Honoring Women Who are Leading the Way in Central Florida
BARBARA STANKOWSKI | SPIRIT OF ENTREPRENEURSHIP AWARD WINNER
Barbara Stankowski entered into service with the U.S. Navy at a very interesting time – a time when women were not allowed to advance to active duty roles if they had children at home.
That eventually changed, but as her career continued forward she took note of the effect such stringent rules had on the service men and women she served with. “I became very interested in changing and challenging the way business is done,” she said.
She spent 28 years in service, eventually retiring as Captain, and then set her ambitions to an entrepreneurial path.
Stankowski began working for small, women-owned businesses providing government services and realized that wasn’t the path for her. When an opportunity presented in Orlando, she packed up her family and moved down state from Pensacola. She was 58 years old.
A few years later, she took full ownership of the company, “At the time, we were doing $1 million in business and had a handful of employees,” she said.
Today AMTIS, Inc., which provides professional and business processing services, leader development and training services to Department of Defense, federal and state agencies across the country and bills $21 million in revenue annually.
With more than 180 employees in 14 locations throughout the U.S. AMTIS has increased revenue each year since inception, and experienced explosive growth – 377 percent – in the past three years alone.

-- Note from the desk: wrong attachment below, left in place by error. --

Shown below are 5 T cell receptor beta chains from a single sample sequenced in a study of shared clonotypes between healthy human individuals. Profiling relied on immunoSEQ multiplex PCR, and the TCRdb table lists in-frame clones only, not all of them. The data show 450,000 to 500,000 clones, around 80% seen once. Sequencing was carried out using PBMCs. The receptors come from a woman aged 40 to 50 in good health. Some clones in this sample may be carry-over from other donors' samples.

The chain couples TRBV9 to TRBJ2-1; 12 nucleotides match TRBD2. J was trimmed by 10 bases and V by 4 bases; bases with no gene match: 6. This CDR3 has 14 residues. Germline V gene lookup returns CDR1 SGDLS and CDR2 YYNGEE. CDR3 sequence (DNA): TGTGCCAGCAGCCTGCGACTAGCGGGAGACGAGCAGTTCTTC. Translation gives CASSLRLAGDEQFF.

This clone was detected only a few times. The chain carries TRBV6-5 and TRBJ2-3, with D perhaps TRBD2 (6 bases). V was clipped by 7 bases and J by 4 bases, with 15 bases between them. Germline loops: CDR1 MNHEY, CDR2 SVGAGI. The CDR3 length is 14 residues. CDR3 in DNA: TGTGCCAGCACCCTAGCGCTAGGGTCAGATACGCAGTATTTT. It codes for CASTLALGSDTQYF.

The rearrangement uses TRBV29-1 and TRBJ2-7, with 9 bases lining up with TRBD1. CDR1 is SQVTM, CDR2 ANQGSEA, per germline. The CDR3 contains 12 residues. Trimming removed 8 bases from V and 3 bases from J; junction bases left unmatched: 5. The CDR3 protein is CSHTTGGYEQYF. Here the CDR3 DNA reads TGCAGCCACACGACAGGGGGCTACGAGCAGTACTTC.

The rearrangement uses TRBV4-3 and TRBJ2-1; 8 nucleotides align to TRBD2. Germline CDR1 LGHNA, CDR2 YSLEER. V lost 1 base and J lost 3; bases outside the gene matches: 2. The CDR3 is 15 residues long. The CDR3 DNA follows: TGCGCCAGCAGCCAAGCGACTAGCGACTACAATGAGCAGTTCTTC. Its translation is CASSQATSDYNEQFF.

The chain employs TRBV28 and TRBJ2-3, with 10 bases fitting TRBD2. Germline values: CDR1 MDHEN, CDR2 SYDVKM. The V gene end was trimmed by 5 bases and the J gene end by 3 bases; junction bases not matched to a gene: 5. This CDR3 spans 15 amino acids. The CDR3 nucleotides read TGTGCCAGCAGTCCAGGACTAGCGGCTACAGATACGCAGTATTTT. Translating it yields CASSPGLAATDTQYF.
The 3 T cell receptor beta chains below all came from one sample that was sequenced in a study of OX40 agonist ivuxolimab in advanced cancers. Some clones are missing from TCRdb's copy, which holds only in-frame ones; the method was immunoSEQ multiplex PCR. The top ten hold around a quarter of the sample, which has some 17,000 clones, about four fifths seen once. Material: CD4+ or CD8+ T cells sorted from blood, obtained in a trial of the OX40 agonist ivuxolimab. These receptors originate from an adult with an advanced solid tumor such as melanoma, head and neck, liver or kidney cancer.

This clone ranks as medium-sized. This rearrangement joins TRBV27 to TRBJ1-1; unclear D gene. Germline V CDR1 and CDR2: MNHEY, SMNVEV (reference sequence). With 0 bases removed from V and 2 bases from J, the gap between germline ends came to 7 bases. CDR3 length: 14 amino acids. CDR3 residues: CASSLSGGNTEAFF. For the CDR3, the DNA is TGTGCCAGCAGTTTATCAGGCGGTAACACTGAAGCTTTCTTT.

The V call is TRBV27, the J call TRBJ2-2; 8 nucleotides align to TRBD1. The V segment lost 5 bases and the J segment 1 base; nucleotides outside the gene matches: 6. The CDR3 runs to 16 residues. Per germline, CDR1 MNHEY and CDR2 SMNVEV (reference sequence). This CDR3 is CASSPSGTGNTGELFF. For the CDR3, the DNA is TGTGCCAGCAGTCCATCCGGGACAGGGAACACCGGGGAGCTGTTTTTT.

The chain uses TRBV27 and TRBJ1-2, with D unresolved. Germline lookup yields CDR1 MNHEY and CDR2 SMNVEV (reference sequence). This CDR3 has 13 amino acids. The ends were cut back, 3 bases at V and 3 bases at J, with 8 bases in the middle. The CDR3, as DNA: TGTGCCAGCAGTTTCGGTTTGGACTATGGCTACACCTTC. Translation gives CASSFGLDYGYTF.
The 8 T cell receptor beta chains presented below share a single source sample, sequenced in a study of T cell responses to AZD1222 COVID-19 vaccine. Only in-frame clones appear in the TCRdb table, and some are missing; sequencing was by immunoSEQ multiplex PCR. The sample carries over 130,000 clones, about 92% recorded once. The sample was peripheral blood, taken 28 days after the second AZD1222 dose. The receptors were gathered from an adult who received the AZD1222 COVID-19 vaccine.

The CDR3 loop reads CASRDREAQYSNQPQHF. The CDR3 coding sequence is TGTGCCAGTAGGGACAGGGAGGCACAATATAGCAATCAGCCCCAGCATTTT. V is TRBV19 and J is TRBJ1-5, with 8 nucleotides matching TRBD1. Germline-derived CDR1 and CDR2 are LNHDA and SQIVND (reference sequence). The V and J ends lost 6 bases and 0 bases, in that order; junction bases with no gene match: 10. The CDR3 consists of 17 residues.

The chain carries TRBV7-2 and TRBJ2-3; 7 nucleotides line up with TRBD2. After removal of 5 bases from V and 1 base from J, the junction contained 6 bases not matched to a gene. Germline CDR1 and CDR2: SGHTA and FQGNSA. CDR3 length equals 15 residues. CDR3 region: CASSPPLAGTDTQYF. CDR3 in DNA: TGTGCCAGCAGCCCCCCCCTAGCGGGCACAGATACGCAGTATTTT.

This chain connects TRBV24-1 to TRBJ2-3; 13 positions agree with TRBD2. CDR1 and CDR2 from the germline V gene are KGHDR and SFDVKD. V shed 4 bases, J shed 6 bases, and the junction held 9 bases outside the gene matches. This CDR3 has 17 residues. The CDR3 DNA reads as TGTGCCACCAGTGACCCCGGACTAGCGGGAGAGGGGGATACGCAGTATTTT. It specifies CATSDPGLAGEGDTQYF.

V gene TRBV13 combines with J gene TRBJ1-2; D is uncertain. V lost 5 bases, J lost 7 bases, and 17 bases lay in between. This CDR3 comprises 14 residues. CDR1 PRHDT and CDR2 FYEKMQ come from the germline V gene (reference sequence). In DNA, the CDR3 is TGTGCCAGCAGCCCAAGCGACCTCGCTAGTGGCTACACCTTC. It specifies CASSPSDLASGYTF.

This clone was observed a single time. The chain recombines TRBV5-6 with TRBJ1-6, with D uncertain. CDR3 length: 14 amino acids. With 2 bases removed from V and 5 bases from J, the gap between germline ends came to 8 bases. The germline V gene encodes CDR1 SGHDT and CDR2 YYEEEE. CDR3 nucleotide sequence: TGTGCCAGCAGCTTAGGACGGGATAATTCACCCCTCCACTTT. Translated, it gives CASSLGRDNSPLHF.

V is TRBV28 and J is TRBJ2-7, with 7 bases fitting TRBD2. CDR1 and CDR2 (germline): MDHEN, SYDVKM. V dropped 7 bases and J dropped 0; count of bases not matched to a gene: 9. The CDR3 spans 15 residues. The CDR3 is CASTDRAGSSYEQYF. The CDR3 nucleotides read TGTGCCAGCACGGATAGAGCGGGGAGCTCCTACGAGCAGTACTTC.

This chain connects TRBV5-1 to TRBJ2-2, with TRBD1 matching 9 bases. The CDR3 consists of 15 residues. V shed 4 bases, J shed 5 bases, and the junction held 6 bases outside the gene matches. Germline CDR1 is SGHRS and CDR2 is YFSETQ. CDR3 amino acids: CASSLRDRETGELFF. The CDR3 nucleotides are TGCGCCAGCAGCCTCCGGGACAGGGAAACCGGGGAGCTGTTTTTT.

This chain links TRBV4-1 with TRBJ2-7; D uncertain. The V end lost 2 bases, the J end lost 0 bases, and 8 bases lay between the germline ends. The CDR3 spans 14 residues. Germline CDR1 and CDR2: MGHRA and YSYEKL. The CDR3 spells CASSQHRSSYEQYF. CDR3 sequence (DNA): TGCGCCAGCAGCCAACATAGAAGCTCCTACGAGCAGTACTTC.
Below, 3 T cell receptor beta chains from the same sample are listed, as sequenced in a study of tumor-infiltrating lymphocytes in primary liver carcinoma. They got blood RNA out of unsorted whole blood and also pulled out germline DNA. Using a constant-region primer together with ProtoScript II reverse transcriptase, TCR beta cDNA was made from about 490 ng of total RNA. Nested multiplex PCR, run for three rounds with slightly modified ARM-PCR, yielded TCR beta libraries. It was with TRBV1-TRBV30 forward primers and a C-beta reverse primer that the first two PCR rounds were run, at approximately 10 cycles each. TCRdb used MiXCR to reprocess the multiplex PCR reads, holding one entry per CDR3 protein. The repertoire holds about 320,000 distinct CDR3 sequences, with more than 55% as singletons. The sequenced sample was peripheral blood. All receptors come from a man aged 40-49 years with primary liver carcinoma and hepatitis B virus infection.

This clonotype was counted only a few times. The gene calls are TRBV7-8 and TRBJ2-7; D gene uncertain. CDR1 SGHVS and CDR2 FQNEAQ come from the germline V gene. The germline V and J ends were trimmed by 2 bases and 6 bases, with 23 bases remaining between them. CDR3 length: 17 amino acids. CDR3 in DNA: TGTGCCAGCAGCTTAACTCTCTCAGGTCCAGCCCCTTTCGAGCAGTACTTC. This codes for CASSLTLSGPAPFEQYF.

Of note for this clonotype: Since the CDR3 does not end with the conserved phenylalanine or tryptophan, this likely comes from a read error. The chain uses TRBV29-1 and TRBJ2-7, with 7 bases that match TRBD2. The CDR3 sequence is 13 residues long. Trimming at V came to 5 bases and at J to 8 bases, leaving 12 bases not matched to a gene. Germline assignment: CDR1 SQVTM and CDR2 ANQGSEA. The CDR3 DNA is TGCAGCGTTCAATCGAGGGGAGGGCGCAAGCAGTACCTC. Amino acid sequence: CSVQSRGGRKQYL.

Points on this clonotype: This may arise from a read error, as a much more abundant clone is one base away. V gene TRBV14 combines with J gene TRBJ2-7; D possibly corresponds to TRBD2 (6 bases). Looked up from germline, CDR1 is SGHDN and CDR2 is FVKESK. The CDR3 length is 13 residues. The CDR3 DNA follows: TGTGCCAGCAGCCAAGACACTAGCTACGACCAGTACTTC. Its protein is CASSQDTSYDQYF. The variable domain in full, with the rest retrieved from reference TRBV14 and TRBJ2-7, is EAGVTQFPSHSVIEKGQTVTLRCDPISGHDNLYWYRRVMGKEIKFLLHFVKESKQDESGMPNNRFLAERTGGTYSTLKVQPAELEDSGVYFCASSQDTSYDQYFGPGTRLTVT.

Stankowski is an intuitive businesswoman who looks for opportunities to move the needle – and the dialogue about women in business – to the next level. She credits some of the company’s initial success to the opportunity afforded by designations as a disabled, veteran-owned, and women-owned small business, noting that these did “provide opportunities to deal with a smaller competitive market for some selected procurements.”
As AMTIS expanded, those opportunities seemed to shrink, so having the right team in place, along with a vision for growth, was important. And, it paid off.
In 2013, the company was awarded a five-year,
$18.5 million competitive contract through the Department of Health and Human Services.
Stankowski is quick to point out that “having the correct staff in place to support customer needs” and to “never limit focus” as the best approaches to attracting business.
Thinking back to her years in the military, Stankowski is reminded of one of her favorite mentors, Rear Admiral Grace Mary Hopper – a brilliant mathematician and developer of COBOL, one of the first high-level computer programming languages.
Hopper enlisted into the Naval Reserves during WWII and remained until she was 81, after being allowed to stay on active duty by special approval from Congress. She typified the ‘never too late’ mindset,’ said Stankoswki, “and I’m reminded every day that I have more to do.”
She also notes that providing guidance and support to other women coming up through the workforce is as necessary as it is important, and she spends much of her free time mentoring through the Small Business Association’s 8(a) Business Development Program, which AMTIS received assistance from in the early days of start up.
Her trajectory still clearly set in the forward motion mode, Stankoswski is optimistic about the future of all women in business, and particularly, in the mission of AMTIS: to help government clients achieve their very important missions and the “joy of hiring passionate, dedicated professionals to assist me on this journey.”
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